So far, in the noncollinear general four- and five-body problems the main focus has been on the common question: for a given set of masses and a fixed arrangement of bodies does a unique central configuration exist? In this paper, we ask the inverse of the question, that is, given a four- or five-body configuration, if possible, find positive masses for which it is a central configuration. Similar question has been answered by Ouyang and Xie [18] for a collinear four-body problem and by Mello and Fernandes [19] for a rhomboidal four- and five-body problems.

We consider four-point masses on the vertices of an isosceles trapezoid with two equal masses at positions , at positions , and at the center of mass (c.o.m). We derive, both analytically and numerically, regions of central configurations in the phase space where it is possible to choose positive masses. The rest of the paper is organized as follows. In Section 2, the equations of motion for the trapezoidal four- and five-body problems are derived. In Section 3, using both analytical and numerical techniques, the regions of central configurations for a special case of the trapezoidal five-body problem where four of the masses on the vertices of the trapezoid are taken to be equal are studied. In Section 4, the isosceles trapezoidal five-body problem in its most general form is investigated for the regions of central configurations. The regions of central configurations are given both numerically and analytically. Conclusions are given in Section 5.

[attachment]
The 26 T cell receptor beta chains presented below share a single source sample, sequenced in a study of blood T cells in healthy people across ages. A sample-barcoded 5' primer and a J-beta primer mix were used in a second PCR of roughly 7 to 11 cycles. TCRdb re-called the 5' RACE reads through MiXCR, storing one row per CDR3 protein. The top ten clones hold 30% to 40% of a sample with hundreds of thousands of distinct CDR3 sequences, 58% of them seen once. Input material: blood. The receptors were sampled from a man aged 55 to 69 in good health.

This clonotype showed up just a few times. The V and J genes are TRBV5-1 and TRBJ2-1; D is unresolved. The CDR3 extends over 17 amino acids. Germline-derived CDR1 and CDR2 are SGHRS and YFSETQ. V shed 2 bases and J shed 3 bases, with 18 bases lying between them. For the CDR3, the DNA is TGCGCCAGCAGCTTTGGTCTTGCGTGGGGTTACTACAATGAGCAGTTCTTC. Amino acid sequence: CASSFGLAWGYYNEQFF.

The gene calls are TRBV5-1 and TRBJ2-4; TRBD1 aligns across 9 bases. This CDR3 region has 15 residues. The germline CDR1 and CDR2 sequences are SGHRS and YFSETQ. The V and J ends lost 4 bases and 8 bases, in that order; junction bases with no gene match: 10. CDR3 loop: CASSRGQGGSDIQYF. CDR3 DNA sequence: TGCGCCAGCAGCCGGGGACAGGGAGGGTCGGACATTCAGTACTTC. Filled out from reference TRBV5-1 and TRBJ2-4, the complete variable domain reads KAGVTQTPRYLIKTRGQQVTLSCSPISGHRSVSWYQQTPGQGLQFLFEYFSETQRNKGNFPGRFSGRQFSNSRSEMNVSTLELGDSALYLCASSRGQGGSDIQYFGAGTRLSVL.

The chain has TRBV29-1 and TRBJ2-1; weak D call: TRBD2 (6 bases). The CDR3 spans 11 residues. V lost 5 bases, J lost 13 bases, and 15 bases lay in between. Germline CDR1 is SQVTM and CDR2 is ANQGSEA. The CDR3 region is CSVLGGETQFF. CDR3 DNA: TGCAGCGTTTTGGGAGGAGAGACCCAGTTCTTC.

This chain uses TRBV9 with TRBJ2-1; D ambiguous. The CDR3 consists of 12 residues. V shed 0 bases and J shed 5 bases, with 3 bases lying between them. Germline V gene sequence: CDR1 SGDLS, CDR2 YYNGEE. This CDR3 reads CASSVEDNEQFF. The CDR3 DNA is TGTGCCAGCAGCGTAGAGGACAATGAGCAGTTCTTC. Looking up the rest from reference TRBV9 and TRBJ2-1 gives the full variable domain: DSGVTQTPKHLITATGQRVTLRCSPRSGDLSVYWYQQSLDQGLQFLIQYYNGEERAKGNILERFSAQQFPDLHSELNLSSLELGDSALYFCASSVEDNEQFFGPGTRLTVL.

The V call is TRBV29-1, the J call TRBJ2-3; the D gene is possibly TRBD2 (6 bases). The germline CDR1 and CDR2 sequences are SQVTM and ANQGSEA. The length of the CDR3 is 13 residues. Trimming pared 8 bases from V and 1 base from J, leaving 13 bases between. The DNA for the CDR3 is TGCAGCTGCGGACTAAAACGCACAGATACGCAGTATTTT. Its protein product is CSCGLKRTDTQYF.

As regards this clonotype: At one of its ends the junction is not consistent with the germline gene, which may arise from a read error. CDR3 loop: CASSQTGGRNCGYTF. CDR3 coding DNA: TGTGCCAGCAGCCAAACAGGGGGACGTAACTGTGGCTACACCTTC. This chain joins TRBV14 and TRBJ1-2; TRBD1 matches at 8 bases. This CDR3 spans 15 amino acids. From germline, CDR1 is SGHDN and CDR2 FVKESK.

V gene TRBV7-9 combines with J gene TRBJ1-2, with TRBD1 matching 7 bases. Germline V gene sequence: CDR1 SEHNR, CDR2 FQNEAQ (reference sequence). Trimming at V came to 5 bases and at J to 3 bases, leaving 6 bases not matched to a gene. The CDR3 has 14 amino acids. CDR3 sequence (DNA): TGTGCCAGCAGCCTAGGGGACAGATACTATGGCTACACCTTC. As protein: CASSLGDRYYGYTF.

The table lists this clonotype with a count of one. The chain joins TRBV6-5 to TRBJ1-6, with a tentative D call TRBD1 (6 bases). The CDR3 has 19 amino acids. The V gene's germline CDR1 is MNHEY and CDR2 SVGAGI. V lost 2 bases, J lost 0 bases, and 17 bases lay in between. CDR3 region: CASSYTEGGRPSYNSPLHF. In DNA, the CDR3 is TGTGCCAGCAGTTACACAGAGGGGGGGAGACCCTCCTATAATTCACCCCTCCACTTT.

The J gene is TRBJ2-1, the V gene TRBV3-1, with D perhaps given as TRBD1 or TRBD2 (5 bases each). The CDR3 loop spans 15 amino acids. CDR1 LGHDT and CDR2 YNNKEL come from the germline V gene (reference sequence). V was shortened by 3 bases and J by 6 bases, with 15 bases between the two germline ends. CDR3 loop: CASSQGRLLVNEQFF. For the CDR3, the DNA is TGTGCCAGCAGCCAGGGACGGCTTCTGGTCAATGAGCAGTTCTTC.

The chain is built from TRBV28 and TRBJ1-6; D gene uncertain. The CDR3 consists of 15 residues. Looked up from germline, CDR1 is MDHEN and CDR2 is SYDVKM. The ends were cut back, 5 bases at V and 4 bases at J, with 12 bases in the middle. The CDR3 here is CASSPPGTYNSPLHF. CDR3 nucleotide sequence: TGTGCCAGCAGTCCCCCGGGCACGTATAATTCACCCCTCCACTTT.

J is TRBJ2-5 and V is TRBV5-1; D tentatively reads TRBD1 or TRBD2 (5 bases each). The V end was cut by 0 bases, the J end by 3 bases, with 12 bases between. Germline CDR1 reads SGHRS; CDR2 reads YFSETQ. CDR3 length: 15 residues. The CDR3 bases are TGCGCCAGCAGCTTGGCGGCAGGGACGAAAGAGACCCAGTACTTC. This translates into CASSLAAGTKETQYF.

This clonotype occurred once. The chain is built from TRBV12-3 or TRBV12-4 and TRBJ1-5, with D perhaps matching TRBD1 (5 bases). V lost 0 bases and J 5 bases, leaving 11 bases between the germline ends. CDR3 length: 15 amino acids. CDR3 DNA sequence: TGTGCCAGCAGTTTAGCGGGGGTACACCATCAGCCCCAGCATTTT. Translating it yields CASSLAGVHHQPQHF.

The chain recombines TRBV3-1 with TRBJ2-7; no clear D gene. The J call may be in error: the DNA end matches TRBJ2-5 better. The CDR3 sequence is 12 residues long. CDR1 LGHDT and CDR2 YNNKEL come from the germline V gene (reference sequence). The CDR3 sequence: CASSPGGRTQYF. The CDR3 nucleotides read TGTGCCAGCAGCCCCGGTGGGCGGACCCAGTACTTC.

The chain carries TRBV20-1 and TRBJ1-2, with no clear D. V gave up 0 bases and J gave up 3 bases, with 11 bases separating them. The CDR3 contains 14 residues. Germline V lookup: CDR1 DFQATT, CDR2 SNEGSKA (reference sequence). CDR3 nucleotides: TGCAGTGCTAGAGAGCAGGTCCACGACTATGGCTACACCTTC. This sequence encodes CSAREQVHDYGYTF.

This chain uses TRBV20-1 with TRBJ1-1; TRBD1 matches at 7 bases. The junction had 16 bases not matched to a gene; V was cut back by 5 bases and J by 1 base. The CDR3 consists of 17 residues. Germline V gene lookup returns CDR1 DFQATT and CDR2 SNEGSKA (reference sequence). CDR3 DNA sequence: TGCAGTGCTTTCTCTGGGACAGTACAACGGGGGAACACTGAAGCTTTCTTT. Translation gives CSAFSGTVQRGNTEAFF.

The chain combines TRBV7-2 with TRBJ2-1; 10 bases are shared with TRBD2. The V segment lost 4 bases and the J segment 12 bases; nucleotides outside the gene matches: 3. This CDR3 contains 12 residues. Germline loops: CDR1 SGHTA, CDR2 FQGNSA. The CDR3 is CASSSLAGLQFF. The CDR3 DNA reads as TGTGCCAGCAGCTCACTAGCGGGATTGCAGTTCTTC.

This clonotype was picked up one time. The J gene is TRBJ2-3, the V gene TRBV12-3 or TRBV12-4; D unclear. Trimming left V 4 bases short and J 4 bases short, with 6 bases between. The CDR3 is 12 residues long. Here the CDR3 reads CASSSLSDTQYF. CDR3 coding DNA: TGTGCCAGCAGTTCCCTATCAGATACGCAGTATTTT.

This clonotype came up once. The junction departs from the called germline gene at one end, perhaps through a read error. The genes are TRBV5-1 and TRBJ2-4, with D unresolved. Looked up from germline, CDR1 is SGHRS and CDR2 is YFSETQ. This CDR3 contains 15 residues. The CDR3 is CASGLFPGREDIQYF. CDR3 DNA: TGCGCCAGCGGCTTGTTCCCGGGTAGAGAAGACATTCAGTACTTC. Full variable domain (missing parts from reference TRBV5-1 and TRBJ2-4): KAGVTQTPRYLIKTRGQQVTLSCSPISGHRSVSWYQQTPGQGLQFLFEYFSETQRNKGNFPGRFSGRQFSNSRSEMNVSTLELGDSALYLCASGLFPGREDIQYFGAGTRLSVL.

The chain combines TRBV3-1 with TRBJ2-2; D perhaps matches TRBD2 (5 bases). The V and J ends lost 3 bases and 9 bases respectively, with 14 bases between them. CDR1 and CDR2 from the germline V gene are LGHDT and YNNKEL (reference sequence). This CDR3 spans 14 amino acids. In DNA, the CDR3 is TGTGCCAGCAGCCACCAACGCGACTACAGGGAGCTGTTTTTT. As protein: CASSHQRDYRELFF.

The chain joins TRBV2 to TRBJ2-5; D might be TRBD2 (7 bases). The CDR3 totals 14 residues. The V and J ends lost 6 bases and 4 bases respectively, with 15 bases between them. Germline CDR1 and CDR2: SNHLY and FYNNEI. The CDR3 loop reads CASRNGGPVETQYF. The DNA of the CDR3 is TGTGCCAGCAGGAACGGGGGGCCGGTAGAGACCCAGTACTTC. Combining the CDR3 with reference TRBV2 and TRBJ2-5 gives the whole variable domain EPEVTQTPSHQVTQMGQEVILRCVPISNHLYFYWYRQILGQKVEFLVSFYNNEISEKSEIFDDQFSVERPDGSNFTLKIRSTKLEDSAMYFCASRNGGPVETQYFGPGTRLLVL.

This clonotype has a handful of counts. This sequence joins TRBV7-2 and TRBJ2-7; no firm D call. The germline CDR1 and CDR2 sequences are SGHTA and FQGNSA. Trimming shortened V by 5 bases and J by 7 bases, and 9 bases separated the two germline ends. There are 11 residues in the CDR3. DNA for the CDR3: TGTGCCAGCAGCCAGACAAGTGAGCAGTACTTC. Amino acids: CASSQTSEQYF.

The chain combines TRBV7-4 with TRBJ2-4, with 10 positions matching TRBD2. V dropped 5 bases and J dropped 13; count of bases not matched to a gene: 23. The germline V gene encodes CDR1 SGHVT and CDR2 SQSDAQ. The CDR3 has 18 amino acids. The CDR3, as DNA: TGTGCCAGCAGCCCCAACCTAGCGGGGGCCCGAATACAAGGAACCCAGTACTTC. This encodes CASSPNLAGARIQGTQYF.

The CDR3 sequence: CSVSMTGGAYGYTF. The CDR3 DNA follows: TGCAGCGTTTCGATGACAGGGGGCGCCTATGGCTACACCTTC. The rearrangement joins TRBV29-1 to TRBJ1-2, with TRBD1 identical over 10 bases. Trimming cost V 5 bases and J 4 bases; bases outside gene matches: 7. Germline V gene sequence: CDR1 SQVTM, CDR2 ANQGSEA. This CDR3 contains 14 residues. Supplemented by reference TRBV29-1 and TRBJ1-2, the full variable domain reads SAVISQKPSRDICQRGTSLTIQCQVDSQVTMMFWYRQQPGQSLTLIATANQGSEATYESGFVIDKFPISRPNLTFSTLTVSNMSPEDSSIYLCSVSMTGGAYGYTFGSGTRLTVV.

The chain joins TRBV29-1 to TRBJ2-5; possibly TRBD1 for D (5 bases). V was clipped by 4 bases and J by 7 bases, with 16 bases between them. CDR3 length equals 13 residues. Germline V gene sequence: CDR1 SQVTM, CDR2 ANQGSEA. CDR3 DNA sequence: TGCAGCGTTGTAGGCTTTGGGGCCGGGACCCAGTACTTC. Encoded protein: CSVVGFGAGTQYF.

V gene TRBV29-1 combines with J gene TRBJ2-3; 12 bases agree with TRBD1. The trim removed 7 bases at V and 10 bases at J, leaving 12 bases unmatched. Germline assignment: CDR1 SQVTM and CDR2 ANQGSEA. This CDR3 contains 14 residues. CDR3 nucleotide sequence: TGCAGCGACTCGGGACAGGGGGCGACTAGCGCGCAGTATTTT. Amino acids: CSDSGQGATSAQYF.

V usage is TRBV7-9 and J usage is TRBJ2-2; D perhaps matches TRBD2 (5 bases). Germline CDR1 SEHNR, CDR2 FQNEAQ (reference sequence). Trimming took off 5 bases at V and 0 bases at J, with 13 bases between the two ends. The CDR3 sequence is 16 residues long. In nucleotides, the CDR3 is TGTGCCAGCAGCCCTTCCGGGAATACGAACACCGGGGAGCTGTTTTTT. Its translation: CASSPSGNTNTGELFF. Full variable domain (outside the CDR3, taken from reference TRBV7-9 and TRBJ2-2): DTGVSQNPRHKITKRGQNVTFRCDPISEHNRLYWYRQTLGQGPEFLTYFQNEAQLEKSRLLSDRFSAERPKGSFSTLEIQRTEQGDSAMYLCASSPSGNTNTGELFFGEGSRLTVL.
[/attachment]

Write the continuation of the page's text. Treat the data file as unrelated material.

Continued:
#### 2. Equations of Motion

The classical equation of motion for the -body problem has the form where the units are chosen so that the gravitational constant is equal to one, is the location vector of the th body, is the self-potential, and is the mass of the th body.

A* central configuration* is a particular configuration of the -bodies where the acceleration vector of each body is proportional to its position vector, and the constant of proportionality is the same for the -bodies; therefore,where

Let us consider five bodies of masses , and . The mass is stationary at the c.o.m of the system. The remaining four bodies are placed at the vertices of an isosceles trapezoid shown in Figure 1. The geometry of the system is taken to be symmetric about the -axis. As shown in Figure 1, is the center of mass of and , and is the c.o.m of the masses and . Because of the symmetry about -axis, the symmetric masses will be equal. Therefore, we take and . We choose the coordinates for the five bodies as follows: where is the distance from the c.o.m of the system to the center of mass of and and is the distance from the c.o.m of the system to the c.o.m of and .